Dispatches, thoughts, and miscellanea from writer Jon Konrath

More Scrivener Tips

I switched to using Scrivener as my full-time writing tool last year, and still love it.  I always had a lot of trouble coming up with a good way to seamlessly manage a bunch of little chunks of writing, and now I have a perfect way to do that.  And it’s not trapped in a weird proprietary format; I can easily export it into different forms. Since last April, I’ve used it to put out two books (Fistful of Pizza and The Earworm Inception) and re-release Rumored to Exist as a Kindle book. I’ve also been using it for other ongoing projects, and have been pulling in all of my old books and writing, with eventual hope of either rereleasing them or cannibalizing them for parts.

One thing about Scrivener is that a program this feature-rich is going to either have a huge learning curve, or a lot of features you’ll  never figure out, or both.  And while Scrivener comes with a huge 446-page manual, I’m often googling away to find the solution to some issue.

So here are a few things that I’ve found that were not amazingly clear in the docs.  Part of my reason for posting these is to help out other Scriveners, but I’d be lying if I didn’t say that I just posted this crap here so I’ll remember it six months from now after I’ve forgotten it, because apparently now that I’m on the north side of the 40 year mark (and I’ve spent a lifetime drinking out of aluminum cans), that happens.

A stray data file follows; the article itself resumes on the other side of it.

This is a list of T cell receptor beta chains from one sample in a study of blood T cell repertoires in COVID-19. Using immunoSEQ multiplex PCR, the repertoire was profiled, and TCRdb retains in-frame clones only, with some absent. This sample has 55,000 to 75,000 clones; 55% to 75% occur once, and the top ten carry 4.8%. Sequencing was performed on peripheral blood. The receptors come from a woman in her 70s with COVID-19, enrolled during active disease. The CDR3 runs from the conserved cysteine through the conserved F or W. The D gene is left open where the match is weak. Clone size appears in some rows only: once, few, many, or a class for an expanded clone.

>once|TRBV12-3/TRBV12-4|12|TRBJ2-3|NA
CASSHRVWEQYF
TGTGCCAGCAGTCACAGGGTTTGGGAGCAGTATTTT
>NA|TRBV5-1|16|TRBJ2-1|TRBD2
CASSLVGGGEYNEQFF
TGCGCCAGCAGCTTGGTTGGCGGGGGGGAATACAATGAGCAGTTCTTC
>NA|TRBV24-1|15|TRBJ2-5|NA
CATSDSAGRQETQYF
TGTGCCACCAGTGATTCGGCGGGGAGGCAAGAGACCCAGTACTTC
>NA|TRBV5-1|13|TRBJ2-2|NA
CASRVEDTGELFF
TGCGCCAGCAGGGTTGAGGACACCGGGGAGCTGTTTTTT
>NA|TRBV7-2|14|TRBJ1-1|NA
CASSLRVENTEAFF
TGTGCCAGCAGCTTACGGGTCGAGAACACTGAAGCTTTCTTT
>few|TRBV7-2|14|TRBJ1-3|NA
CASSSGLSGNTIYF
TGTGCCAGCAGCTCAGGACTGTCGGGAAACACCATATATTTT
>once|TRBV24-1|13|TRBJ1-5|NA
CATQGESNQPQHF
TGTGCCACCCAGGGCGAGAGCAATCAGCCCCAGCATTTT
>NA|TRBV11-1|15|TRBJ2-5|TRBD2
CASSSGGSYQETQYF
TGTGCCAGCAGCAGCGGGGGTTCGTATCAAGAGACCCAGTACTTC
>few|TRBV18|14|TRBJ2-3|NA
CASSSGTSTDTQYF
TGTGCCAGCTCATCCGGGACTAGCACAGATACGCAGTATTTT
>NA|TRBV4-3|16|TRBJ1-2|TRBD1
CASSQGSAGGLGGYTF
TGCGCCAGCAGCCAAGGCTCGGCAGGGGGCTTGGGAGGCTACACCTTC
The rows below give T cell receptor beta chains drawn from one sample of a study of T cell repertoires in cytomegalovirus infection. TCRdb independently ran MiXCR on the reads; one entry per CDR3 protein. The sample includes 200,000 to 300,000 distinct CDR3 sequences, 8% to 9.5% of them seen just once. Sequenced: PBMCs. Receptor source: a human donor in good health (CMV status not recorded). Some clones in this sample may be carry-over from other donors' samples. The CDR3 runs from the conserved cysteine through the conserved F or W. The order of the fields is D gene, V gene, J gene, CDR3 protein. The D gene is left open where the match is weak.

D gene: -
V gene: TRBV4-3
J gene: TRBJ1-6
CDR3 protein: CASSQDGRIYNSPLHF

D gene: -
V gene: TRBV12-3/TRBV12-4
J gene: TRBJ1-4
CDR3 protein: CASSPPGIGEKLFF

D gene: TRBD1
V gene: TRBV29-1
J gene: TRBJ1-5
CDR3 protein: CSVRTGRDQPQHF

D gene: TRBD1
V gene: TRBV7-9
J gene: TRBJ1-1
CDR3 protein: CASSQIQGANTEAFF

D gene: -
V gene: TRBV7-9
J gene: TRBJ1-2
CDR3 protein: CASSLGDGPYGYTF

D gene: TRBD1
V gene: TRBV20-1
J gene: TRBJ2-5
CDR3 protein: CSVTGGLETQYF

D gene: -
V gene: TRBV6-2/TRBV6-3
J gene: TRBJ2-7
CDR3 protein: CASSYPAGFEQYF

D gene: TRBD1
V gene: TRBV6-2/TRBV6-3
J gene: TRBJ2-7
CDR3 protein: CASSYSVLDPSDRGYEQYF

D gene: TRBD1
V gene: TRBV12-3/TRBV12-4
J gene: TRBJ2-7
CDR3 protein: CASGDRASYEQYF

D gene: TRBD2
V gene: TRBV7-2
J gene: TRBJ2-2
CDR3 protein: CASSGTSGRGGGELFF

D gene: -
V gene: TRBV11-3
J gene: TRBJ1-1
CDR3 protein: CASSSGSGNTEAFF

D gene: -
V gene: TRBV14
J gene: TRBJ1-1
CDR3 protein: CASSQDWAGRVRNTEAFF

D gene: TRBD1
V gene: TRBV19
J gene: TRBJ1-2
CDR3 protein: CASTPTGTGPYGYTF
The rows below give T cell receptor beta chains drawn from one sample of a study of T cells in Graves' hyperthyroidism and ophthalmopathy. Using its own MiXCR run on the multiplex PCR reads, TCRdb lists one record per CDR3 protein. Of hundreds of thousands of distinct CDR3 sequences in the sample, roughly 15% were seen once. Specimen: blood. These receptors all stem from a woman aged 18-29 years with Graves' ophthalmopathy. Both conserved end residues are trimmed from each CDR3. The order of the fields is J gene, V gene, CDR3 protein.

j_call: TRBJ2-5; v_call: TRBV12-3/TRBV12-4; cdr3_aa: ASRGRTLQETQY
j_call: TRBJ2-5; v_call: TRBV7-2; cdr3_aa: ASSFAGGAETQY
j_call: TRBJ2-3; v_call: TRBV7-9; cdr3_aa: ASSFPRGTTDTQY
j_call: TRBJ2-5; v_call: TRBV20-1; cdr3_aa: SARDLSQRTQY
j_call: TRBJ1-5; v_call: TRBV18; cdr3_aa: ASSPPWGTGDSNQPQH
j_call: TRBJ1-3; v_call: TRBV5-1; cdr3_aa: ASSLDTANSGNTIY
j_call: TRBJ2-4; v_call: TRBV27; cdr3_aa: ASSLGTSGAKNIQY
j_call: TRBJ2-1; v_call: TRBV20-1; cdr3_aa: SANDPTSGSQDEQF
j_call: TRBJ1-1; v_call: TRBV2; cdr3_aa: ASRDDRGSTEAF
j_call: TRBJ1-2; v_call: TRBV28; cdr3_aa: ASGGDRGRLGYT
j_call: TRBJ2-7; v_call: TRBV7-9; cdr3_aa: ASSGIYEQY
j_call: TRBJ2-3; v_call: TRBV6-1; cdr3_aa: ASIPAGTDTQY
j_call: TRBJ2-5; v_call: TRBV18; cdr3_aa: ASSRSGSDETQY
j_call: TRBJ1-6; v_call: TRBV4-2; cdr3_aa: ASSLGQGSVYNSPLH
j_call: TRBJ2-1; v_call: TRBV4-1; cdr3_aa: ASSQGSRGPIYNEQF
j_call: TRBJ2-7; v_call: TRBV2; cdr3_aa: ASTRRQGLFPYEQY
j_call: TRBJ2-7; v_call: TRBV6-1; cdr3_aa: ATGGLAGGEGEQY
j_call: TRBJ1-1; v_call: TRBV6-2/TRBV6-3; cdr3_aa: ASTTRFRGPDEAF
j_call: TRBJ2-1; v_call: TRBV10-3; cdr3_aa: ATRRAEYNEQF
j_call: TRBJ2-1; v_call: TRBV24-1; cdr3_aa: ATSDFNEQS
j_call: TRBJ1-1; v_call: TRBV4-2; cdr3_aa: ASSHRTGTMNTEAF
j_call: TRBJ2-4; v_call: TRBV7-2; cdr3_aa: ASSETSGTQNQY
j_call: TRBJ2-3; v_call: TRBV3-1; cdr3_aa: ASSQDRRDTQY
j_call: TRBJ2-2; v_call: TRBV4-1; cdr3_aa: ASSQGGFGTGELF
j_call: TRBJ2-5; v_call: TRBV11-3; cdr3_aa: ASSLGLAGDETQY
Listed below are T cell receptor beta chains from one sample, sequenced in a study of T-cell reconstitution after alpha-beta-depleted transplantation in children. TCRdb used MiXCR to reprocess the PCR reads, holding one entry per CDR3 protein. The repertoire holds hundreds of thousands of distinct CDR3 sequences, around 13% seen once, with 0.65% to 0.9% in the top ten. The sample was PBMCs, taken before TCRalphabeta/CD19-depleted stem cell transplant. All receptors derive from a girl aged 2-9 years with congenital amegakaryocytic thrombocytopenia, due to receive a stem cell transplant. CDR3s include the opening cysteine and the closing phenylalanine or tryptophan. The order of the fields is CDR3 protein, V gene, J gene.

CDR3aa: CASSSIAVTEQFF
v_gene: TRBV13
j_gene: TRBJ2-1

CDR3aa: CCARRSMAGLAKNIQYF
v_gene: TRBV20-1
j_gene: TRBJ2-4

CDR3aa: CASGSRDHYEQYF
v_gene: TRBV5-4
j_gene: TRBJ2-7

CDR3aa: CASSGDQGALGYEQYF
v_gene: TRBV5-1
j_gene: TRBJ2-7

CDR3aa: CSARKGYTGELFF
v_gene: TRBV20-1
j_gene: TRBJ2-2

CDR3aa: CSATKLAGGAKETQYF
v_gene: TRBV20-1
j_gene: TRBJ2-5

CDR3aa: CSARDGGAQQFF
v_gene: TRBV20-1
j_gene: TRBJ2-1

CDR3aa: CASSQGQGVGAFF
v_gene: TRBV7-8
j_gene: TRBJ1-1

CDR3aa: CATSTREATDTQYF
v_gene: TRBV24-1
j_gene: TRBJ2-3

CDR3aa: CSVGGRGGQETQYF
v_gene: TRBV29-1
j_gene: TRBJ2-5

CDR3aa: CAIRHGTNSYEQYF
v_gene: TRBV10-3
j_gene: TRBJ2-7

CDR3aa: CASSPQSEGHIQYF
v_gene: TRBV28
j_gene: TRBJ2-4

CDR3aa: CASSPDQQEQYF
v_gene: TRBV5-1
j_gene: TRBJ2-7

OK, here goes:

  1. Every word processor has its own little shorthand to enter stuff like returns and tabs and other invisible characters into the find and replace dialog boxes.  And Scrivener doesn’t use the typical ^t or \t.  Instead, when you’re doing a find or replace, hold down the Option key and type your special character.  (Your Option key is also known as the Alt, depending on your hardware and key setup.  No idea what it should be on a PC.)  The characters are not shown in the dialog box, but you’ll know you entered them because the little X to clear a field will be visible, showing you’ve got some text in the blank.
  2. If you’ve imported or pasted a bunch of text that was originally a text file, it may have a hard return at the end of every line, like around the 70 to 80 character mark. The way to drive yourself insane fixing that is to move to the end of each line, hit the delete key, enter a space if needed, move down a line, repeat 9374 times.  Don’t do that.  Open a find/replace, and put an Option-Enter in the find box, and a space in the replace box.  You might first have to search for each double enter and replace them with qqqqqqqq, then replace the single enters with spaces and the qqqqqqqqs with enters.  Same for enters followed by tabs.
  3. You can drag and drop text files into the Scrivener binder (that collection of file pieces on the left side.)  But you can’t drag and drop HTML into your Manuscript.  Why?  I don’t know; the docs say you can.  What you can do is drag and drop into any folder other than the Manuscript.  For example, you can drag and drop a web page into the Research folder.  (This is actually a good way to keep a bunch of research material handy.  If you’re offline and you need to get at that wikipedia page about some historical figure or space program or whatever, you can keep it handy within your project.)